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I have a couple of bullets in my collection that were orginally part of the collection of the Old Fort Museum.Where would this have been located in relation to the Park? And what time was it in operation? The first time I visited Shiloh,the only place I remember that had relics on display was Shaws.

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Welcome to the board, Solingen. I honestly don't know about an Old Fort Museum. Doesn't ring any bells, at least for me. There used to be a relic shop just outside the park's main entrance along Highway 22, over on the west side of the park, but I don't think it went by that name. Shaw's, as you probably know, has been closed for several years now. C.D. had mentioned a small museum that opened this past spring, on the south side of the park, but I don't recall the name.

Now that I think of it, there may have been some kind of museum/relic shop on the south side of the park many years ago. I dimly remember reading something about that. But it could be my memory playing tricks on me. Someone else might be able to help, but I'm afraid I'm drawing a blank.

Perry

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been trying to get on the board for a couple of months, had to create a new account.

The old fort war museum sat approx 50 feet west of the split of hwy 142 and 22 approx 150 ft. from Ed Shaw's rest. it sat on the north side of hwy 22. it was built in the 30's by a fellow named Hardin. his widow sold it to Fred Lee along with the relics they had, there were several uniforms and guns, swords, and cannonballs plus orther things that had been picked up on the battlefield by the people of Shiloh. the relics were sold over time and Fred mainly sold beverages and sandwichs in the 50's. Fred Lee was Don Todd's father-in-law, he now runs the book store on the park.

the building was simple construction, wood frame with a blockhouse projecting on the corners near the road, these were covered with slabs to give the appearance of an old fort. unfortunately it was built at the close of a peroid of interest in the civil war and by the time the interest returned in the late 60's it was a pool hall. and was destroyed by fire in the 70's.

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You've been bad-mouthing the administrator again, haven't you C.D. See, the board's software program knows these things, and is programmed to kick out anyone who says bad things about the admin. :lol:

I'll get you squared away! And thanks for the information about the Old Fort Museum. Like I had said, I dimly remembered something about something, but that was the best I could do. Appreciate the help. :)

Perry

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Perry has gotten me on the board again! I am going down to talk to Celess Lee about how and when Fred Lee accquired the old fort, and what happened to all the relics. I am pretty sure he sold them off a few at a time. will let you know what I find out.

I met John and Dr. Buttram when they were here a couple of times, never saw their collections but it should have been extensive. I know they bought several items from some of the residents, mostly from Jim Harrison.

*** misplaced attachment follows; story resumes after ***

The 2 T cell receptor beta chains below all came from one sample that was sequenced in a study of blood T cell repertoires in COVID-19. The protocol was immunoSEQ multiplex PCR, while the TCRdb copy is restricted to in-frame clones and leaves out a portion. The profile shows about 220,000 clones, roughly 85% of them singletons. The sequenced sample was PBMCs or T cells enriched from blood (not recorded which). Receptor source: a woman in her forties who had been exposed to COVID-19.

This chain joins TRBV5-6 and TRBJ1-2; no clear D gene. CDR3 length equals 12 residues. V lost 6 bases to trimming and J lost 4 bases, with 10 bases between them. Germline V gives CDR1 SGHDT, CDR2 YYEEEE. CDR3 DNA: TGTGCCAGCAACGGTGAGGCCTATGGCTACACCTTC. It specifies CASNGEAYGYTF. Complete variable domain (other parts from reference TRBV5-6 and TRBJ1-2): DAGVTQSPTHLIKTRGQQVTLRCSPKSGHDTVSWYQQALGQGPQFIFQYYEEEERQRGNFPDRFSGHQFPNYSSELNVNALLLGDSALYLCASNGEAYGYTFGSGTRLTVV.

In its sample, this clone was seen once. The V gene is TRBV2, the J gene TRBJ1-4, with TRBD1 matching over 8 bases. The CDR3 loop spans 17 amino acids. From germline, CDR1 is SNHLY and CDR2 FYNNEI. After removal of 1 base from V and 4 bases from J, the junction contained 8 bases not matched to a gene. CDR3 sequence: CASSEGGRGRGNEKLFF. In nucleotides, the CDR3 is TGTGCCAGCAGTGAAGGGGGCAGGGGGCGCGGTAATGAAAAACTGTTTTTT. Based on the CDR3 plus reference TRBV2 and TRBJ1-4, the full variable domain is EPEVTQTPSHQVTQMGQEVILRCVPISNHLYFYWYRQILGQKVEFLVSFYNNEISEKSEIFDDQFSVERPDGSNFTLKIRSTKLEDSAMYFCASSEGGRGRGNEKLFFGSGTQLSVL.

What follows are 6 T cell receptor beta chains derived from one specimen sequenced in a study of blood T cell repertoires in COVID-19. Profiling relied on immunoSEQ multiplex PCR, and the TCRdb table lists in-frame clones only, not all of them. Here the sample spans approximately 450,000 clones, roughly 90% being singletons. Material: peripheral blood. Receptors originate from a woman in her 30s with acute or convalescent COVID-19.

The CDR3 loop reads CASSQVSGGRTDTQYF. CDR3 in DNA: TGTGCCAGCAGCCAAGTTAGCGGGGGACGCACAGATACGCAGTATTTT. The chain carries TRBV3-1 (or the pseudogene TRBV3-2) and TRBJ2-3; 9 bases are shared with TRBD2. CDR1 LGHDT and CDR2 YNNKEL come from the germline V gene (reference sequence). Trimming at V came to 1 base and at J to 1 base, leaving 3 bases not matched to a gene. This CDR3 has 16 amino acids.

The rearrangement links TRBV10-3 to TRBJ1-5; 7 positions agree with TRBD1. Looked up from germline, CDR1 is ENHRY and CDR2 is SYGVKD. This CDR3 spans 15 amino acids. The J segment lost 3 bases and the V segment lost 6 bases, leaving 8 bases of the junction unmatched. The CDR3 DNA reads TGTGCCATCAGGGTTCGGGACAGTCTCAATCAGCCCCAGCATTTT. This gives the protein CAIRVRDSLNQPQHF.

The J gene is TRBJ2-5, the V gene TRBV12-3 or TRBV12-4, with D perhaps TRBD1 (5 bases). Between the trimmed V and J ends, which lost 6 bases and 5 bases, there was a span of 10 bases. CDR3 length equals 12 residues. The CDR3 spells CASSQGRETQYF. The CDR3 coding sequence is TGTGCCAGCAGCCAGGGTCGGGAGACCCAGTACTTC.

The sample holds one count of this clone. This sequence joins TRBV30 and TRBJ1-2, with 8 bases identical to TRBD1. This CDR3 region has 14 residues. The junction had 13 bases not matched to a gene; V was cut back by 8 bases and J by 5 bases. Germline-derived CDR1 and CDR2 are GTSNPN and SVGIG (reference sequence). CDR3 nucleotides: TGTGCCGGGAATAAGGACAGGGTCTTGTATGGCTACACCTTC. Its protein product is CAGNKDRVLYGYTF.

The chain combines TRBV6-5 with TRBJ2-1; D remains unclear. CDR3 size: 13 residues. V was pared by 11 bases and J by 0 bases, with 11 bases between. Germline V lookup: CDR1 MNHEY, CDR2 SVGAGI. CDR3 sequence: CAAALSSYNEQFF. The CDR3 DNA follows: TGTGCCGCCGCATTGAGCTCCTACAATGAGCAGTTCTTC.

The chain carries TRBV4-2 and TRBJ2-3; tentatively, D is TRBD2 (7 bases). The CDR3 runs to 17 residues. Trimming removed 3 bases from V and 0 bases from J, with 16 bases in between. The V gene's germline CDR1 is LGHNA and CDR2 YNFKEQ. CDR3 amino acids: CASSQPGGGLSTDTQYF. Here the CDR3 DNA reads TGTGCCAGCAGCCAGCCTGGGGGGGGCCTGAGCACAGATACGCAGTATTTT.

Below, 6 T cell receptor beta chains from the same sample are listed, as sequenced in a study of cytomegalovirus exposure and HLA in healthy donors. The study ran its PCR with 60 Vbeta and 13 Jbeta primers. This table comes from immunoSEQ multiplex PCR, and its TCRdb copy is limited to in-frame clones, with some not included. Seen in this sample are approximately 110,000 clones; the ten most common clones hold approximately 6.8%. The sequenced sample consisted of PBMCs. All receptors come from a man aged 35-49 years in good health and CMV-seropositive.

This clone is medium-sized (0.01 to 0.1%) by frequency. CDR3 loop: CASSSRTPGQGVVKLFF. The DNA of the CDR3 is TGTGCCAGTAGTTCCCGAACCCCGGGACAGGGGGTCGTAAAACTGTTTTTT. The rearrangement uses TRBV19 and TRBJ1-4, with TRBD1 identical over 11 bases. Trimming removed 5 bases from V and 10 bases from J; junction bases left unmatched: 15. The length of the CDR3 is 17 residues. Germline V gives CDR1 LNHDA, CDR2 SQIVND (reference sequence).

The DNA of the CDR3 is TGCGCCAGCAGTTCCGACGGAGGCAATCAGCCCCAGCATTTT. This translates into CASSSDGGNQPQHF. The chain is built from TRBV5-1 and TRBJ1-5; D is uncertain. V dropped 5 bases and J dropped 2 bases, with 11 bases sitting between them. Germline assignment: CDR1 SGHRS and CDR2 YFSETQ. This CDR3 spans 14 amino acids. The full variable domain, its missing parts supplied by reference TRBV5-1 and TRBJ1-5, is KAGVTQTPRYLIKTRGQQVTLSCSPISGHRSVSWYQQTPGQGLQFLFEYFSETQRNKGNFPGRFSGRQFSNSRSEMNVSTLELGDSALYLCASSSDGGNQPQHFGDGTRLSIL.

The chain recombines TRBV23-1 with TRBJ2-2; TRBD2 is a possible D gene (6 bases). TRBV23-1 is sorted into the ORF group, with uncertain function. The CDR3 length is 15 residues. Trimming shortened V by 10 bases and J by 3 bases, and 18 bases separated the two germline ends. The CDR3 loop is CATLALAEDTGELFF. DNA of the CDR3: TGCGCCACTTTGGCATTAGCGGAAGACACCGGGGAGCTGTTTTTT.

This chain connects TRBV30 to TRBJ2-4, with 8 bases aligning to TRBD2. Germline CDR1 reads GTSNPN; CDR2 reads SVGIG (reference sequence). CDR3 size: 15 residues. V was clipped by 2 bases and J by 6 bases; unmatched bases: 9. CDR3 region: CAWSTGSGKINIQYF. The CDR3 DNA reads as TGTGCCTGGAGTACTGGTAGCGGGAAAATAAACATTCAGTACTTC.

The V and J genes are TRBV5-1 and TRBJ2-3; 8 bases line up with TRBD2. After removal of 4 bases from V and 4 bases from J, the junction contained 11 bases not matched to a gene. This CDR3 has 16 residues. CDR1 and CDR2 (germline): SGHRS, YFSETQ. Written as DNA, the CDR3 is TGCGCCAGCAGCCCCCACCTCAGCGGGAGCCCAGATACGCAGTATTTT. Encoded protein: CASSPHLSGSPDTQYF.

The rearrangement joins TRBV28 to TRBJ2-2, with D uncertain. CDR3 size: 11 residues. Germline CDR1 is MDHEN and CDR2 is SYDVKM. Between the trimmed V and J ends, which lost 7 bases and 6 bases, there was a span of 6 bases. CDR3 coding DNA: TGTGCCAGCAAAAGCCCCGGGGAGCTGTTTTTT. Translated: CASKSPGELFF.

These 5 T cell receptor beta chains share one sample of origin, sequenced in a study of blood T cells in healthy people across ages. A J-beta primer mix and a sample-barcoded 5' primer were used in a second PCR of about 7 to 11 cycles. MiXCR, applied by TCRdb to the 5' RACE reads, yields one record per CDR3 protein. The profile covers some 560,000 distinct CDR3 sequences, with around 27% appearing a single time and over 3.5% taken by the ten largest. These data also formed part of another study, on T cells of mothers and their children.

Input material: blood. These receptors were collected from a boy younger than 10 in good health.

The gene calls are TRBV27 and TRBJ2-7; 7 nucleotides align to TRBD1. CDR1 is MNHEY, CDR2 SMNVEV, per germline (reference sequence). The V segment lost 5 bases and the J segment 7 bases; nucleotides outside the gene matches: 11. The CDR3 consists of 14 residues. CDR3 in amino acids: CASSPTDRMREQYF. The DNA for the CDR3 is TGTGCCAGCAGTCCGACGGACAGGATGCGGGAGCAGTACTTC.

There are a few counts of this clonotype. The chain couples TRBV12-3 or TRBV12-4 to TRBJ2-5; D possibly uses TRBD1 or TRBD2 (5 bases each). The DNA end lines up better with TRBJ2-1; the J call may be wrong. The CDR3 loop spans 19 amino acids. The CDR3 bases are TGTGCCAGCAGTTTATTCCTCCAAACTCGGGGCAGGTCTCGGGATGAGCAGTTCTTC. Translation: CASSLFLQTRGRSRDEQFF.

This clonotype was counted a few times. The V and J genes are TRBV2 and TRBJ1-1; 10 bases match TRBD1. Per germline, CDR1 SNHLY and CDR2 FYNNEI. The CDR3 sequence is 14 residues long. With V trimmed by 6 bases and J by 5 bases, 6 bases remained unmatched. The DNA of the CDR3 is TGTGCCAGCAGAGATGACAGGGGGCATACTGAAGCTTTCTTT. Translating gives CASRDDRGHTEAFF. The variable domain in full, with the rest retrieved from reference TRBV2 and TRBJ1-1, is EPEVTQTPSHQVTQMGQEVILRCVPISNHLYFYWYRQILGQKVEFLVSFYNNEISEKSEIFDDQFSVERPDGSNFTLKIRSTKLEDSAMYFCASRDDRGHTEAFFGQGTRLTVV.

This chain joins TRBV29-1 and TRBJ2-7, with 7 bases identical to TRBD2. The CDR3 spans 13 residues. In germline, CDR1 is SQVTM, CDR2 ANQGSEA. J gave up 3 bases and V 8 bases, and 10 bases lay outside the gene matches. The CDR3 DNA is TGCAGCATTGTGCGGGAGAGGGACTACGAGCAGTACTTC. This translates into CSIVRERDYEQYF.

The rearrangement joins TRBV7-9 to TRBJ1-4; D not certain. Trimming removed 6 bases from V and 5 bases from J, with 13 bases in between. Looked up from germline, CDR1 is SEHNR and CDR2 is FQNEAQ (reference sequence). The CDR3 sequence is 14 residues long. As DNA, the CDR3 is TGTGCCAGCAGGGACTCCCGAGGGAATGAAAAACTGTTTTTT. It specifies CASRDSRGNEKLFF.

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ot sure how long I'll be on grandpa, it took me three tries today to get on the board.

I am working on a presentation for the SCV meeting September 13, I am working up a compilation of different maps and how they add to the confusion about the battle. I am afraid too many people look at Atwell's maps and think this is the way the area looked during the battle when in fact these maps were made in the early 1900s. These maps contain families that were here during the battle and show some road changes that the Park made themselves in early days. No wonder we stay confused oh no wait that's the way I am all the time!

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I agree that Atwell's maps, and any others of that period, should be examined with the earlier maps at hand. By earlier, I mean those from before the battle or shortly afterward. I don't remember if Atwell's maps show the northern leg of the split in the Corinth / Pittsburg Landing road, but the northern leg had been abandoned by 1909, and may have been abandoned much earlier. Wish I could be at the SCV meeting, but it's just too long a drive.

If hurricane Isaac doesn't flood us out, I will be giving some northern cousins a tour of Shiloh this Sat. Jim: I will be sure to mention the efforts of the 16th Wisconsin.

Grandpa

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When I got my copy of the atlas that accompanies the Official Records,I was surprised at the lack of detail in the map of Shiloh and of the area between Shiloh and Corinth.Compared to some of the other maps in the atlas,there is a lack of coverage.Not sure why this happened.The Union army engineers completed an excellent map of Middle Tennessee in 1864 that was not included in the atlas,but is in the National Archives.Maybe this also happened for this area.

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afraid not the maps the army of ohio made stopped at the tennessee river, I have a set I got from the archives 40 years ago. the best maps of Shiloh were drawn by the army of the ohio, one of their maps I believe it is plate xii has some good information about local residents. It dosen't have all of them but it is the best one.

Richard the Atwell maps(at least the early ones ) show the split just where it should be but it shows an unimproved road. the maps have the split just at Bee Blanton's driveway, which is where the ground evidence points to.

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